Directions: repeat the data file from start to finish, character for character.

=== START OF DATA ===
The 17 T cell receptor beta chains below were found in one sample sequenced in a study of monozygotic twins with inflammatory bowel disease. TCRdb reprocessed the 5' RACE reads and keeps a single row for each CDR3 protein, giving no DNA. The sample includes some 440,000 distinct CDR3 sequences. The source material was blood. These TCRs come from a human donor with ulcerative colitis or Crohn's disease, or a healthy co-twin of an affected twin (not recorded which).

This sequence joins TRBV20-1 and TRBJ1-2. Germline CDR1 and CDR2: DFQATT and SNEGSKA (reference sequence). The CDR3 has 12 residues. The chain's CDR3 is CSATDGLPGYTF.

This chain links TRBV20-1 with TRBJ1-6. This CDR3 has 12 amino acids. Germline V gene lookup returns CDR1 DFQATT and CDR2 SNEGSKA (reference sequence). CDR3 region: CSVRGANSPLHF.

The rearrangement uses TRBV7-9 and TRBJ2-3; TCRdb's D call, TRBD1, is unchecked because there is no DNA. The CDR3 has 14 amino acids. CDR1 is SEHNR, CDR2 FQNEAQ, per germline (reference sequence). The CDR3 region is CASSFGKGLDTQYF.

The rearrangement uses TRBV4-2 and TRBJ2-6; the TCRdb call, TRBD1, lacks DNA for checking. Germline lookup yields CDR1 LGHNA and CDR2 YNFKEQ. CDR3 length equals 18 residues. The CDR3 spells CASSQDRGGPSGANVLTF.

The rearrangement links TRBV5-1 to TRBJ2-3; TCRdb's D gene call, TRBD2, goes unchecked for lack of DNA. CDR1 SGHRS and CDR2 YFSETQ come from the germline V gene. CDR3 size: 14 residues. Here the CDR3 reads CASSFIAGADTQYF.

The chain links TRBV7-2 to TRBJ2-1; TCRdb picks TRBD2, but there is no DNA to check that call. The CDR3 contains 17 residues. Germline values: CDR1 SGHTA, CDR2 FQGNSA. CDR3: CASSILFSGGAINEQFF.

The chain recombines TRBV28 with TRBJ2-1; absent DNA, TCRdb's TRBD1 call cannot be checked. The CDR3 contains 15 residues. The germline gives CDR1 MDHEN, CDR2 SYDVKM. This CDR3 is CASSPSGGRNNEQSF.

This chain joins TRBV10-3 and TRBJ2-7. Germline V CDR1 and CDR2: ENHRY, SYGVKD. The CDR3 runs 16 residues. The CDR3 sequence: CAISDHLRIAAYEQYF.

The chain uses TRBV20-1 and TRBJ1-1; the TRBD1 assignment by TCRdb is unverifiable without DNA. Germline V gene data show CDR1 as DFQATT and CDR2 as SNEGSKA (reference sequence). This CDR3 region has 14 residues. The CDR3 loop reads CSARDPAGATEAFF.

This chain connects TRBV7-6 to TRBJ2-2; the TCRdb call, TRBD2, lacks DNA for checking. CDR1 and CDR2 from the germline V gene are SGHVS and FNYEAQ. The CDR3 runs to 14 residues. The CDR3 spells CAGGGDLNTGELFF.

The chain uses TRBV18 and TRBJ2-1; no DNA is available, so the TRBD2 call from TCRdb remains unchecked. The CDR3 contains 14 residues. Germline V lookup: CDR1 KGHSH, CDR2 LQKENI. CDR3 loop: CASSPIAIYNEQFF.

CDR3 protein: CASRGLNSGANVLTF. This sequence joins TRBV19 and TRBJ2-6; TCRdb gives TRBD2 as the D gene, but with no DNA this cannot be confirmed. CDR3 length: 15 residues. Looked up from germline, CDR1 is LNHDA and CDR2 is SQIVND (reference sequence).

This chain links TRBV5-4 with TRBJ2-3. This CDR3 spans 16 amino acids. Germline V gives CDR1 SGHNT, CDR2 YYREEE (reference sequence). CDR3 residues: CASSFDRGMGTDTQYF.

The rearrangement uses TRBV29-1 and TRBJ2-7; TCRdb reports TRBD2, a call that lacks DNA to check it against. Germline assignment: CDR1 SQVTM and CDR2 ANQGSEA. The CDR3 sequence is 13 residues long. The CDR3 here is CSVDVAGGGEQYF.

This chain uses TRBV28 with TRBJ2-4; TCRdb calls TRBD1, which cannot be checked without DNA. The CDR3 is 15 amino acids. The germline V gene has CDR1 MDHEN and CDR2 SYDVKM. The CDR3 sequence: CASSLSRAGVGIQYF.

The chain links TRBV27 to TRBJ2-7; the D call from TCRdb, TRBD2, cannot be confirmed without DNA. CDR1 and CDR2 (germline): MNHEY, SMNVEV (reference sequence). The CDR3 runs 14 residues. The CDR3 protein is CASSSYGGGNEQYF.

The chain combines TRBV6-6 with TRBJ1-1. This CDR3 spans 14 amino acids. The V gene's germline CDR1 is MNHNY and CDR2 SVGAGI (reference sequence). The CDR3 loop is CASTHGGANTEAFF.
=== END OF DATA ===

The 17 T cell receptor beta chains below were found in one sample sequenced in a study of monozygotic twins with inflammatory bowel disease. TCRdb reprocessed the 5' RACE reads and keeps a single row for each CDR3 protein, giving no DNA. The sample includes some 440,000 distinct CDR3 sequences. The source material was blood. These TCRs come from a human donor with ulcerative colitis or Crohn's disease, or a healthy co-twin of an affected twin (not recorded which).

This sequence joins TRBV20-1 and TRBJ1-2. Germline CDR1 and CDR2: DFQATT and SNEGSKA (reference sequence). The CDR3 has 12 residues. The chain's CDR3 is CSATDGLPGYTF.

This chain links TRBV20-1 with TRBJ1-6. This CDR3 has 12 amino acids. Germline V gene lookup returns CDR1 DFQATT and CDR2 SNEGSKA (reference sequence). CDR3 region: CSVRGANSPLHF.

The rearrangement uses TRBV7-9 and TRBJ2-3; TCRdb's D call, TRBD1, is unchecked because there is no DNA. The CDR3 has 14 amino acids. CDR1 is SEHNR, CDR2 FQNEAQ, per germline (reference sequence). The CDR3 region is CASSFGKGLDTQYF.

The rearrangement uses TRBV4-2 and TRBJ2-6; the TCRdb call, TRBD1, lacks DNA for checking. Germline lookup yields CDR1 LGHNA and CDR2 YNFKEQ. CDR3 length equals 18 residues. The CDR3 spells CASSQDRGGPSGANVLTF.

The rearrangement links TRBV5-1 to TRBJ2-3; TCRdb's D gene call, TRBD2, goes unchecked for lack of DNA. CDR1 SGHRS and CDR2 YFSETQ come from the germline V gene. CDR3 size: 14 residues. Here the CDR3 reads CASSFIAGADTQYF.

The chain links TRBV7-2 to TRBJ2-1; TCRdb picks TRBD2, but there is no DNA to check that call. The CDR3 contains 17 residues. Germline values: CDR1 SGHTA, CDR2 FQGNSA. CDR3: CASSILFSGGAINEQFF.

The chain recombines TRBV28 with TRBJ2-1; absent DNA, TCRdb's TRBD1 call cannot be checked. The CDR3 contains 15 residues. The germline gives CDR1 MDHEN, CDR2 SYDVKM. This CDR3 is CASSPSGGRNNEQSF.

This chain joins TRBV10-3 and TRBJ2-7. Germline V CDR1 and CDR2: ENHRY, SYGVKD. The CDR3 runs 16 residues. The CDR3 sequence: CAISDHLRIAAYEQYF.

The chain uses TRBV20-1 and TRBJ1-1; the TRBD1 assignment by TCRdb is unverifiable without DNA. Germline V gene data show CDR1 as DFQATT and CDR2 as SNEGSKA (reference sequence). This CDR3 region has 14 residues. The CDR3 loop reads CSARDPAGATEAFF.

This chain connects TRBV7-6 to TRBJ2-2; the TCRdb call, TRBD2, lacks DNA for checking. CDR1 and CDR2 from the germline V gene are SGHVS and FNYEAQ. The CDR3 runs to 14 residues. The CDR3 spells CAGGGDLNTGELFF.

The chain uses TRBV18 and TRBJ2-1; no DNA is available, so the TRBD2 call from TCRdb remains unchecked. The CDR3 contains 14 residues. Germline V lookup: CDR1 KGHSH, CDR2 LQKENI. CDR3 loop: CASSPIAIYNEQFF.

CDR3 protein: CASRGLNSGANVLTF. This sequence joins TRBV19 and TRBJ2-6; TCRdb gives TRBD2 as the D gene, but with no DNA this cannot be confirmed. CDR3 length: 15 residues. Looked up from germline, CDR1 is LNHDA and CDR2 is SQIVND (reference sequence).

This chain links TRBV5-4 with TRBJ2-3. This CDR3 spans 16 amino acids. Germline V gives CDR1 SGHNT, CDR2 YYREEE (reference sequence). CDR3 residues: CASSFDRGMGTDTQYF.

The rearrangement uses TRBV29-1 and TRBJ2-7; TCRdb reports TRBD2, a call that lacks DNA to check it against. Germline assignment: CDR1 SQVTM and CDR2 ANQGSEA. The CDR3 sequence is 13 residues long. The CDR3 here is CSVDVAGGGEQYF.

This chain uses TRBV28 with TRBJ2-4; TCRdb calls TRBD1, which cannot be checked without DNA. The CDR3 is 15 amino acids. The germline V gene has CDR1 MDHEN and CDR2 SYDVKM. The CDR3 sequence: CASSLSRAGVGIQYF.

The chain links TRBV27 to TRBJ2-7; the D call from TCRdb, TRBD2, cannot be confirmed without DNA. CDR1 and CDR2 (germline): MNHEY, SMNVEV (reference sequence). The CDR3 runs 14 residues. The CDR3 protein is CASSSYGGGNEQYF.

The chain combines TRBV6-6 with TRBJ1-1. This CDR3 spans 14 amino acids. The V gene's germline CDR1 is MNHNY and CDR2 SVGAGI (reference sequence). The CDR3 loop is CASTHGGANTEAFF.